I went to a house show in Nashville last night. There was awesome music and amazing artist. I thoroughly enjoyed every moment of it, but I realized something while I was there. Art, in whatever form dramatizes life. It's all drama. When there is a song that moves you it was probably written about a situation that wasn't really that moving. It was an every day moment. A break up, an epiphany, a life change. We take these moments in stride and they seem and feel smaller and less important than when we hear someone else singing a song or talking about inspiration for their artistic piece. I'm not saying these things are less significant. I'm saying we attribute more significance to the experiences of other, simply because they express them better than we could. We read a poem, hear a song, or watch a movie and get shivers because it "seems" larger, bigger, better than what we experience. We long for and desire a life like these things. It's fake though. It's no larger or better than your life, just framed in a way to make it appear so. This is why artists don't attribute the significance others do to their art.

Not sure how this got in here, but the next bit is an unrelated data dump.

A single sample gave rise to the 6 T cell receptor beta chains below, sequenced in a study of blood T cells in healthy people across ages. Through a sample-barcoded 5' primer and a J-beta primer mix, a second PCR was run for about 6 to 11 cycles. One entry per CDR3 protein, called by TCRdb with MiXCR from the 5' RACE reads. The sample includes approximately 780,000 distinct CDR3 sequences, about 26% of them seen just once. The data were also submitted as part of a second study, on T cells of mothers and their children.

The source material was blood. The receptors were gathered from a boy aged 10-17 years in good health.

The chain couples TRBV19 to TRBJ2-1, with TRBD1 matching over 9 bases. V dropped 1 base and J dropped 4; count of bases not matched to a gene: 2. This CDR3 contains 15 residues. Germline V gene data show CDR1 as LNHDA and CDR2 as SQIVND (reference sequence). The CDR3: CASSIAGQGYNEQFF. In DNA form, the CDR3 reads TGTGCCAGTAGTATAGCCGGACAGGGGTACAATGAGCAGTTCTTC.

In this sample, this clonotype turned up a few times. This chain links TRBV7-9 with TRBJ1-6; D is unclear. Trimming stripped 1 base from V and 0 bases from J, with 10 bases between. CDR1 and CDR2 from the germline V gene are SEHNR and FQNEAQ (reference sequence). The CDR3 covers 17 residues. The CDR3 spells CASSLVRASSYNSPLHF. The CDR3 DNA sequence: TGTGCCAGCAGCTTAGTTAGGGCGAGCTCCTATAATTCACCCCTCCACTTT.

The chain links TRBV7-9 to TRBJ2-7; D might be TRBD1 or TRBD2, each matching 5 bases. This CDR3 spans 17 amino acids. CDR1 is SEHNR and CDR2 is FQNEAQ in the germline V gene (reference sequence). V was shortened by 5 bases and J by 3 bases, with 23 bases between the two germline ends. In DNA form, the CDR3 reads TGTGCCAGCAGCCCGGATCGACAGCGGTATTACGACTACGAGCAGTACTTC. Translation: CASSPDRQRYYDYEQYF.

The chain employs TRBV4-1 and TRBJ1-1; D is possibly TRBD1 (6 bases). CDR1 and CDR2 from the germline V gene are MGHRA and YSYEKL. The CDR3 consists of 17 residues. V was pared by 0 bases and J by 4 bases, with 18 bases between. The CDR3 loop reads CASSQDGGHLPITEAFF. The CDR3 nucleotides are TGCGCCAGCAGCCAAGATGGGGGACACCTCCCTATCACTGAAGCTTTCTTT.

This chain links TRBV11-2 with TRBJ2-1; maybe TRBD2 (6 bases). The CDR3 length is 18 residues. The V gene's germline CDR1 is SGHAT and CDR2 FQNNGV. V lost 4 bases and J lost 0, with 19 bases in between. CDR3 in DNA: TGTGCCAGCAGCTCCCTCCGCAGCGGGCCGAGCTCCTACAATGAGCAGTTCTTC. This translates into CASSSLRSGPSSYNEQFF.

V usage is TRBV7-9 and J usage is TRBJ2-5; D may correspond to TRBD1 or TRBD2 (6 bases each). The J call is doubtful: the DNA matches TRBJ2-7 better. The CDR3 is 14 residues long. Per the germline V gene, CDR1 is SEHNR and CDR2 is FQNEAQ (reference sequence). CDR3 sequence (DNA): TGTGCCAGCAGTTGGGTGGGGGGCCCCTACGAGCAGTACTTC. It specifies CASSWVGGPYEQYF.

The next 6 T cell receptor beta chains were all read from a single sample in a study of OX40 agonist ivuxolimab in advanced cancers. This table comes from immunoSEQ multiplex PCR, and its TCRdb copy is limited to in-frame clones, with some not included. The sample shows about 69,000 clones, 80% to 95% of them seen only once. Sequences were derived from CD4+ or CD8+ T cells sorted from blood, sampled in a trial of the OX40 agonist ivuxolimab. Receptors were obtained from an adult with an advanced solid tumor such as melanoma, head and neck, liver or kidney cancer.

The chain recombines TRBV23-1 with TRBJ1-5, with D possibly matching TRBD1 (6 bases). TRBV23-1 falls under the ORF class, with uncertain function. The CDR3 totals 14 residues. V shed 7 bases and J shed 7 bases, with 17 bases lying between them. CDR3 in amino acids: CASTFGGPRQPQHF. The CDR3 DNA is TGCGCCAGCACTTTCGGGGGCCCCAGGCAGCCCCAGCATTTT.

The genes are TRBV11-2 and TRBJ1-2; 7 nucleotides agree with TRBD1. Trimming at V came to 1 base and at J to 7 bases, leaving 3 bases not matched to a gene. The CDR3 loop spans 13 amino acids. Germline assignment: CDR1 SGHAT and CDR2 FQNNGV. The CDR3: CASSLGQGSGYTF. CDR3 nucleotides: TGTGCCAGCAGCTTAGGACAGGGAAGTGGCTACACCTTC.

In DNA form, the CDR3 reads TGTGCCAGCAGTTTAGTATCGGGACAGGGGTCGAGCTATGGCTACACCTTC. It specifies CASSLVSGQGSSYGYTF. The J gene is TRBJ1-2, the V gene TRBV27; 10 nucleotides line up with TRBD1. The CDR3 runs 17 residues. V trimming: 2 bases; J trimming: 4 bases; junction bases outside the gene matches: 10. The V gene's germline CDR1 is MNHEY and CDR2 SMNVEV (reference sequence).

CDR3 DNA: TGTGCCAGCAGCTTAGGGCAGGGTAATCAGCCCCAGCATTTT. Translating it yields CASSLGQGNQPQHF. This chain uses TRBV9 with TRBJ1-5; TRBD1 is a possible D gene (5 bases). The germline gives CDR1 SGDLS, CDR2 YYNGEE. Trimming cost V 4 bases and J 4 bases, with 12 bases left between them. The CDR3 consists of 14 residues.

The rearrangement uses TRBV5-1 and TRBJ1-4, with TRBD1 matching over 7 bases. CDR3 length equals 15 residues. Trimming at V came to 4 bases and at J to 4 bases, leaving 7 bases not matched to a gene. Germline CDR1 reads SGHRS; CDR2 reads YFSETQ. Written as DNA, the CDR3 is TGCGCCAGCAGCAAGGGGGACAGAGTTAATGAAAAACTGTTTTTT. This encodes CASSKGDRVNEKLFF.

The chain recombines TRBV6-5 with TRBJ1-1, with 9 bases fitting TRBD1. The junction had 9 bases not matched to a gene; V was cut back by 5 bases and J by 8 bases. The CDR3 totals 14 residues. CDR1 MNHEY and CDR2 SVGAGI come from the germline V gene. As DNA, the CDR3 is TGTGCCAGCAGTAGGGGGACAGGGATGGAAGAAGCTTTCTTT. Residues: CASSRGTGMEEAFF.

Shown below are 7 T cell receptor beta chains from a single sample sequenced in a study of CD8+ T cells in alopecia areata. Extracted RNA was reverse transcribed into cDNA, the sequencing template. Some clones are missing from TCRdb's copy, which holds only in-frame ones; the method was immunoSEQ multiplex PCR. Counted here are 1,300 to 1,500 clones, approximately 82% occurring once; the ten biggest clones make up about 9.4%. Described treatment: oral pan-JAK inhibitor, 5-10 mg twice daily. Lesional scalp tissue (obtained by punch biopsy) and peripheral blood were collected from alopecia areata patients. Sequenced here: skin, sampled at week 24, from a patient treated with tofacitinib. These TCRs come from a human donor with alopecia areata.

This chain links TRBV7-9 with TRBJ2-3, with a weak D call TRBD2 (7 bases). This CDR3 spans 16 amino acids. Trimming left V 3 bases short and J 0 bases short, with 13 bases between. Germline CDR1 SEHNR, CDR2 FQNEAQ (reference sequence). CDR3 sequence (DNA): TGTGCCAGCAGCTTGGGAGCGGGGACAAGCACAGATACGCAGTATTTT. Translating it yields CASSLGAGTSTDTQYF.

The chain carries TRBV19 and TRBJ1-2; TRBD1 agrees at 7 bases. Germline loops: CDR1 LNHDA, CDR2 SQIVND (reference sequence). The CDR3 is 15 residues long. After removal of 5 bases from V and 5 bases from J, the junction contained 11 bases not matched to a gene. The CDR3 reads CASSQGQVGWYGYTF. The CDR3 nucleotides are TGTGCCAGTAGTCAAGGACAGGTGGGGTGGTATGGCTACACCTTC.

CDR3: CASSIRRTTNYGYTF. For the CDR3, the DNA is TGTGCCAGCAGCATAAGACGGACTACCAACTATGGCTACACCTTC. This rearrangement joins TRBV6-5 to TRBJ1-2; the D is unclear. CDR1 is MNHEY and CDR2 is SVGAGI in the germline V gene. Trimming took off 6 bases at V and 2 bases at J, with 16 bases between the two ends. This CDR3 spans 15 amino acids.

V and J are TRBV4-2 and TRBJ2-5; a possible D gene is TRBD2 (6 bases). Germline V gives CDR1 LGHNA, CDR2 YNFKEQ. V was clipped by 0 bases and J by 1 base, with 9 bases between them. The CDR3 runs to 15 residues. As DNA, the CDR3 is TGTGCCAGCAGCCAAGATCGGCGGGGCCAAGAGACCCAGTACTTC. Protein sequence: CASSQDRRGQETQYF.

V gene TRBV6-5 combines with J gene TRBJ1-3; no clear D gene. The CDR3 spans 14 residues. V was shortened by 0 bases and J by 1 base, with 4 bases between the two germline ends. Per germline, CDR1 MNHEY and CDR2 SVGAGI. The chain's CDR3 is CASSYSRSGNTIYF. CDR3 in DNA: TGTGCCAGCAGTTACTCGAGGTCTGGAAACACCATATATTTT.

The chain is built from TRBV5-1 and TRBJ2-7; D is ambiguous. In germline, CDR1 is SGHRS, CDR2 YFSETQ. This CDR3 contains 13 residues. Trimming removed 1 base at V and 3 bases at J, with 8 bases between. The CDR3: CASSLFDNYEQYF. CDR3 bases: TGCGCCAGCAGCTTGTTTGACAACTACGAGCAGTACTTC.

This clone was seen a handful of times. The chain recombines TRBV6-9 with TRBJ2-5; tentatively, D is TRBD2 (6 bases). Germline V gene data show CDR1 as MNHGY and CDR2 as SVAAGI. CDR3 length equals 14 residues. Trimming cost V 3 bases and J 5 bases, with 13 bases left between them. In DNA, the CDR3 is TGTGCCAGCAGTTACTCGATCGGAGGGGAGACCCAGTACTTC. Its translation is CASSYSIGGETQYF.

One of the singers last night was taking requests and he started to play one and couldn't remember the lyrics. Can you believe that?! He couldn't remember his own song! But he wrote that song 8 years earlier and it's not as significant to him as to the fan that wanted to hear it. I guarantee the fan has that song memorized and ingrained in his being, but the artist, he forgot it. I know artists feel this way because this is how I feel about my art.

I don't think this is a negative thing. I simply find it's interesting that the lovers of art take more meaning and love it more than the actual artist does.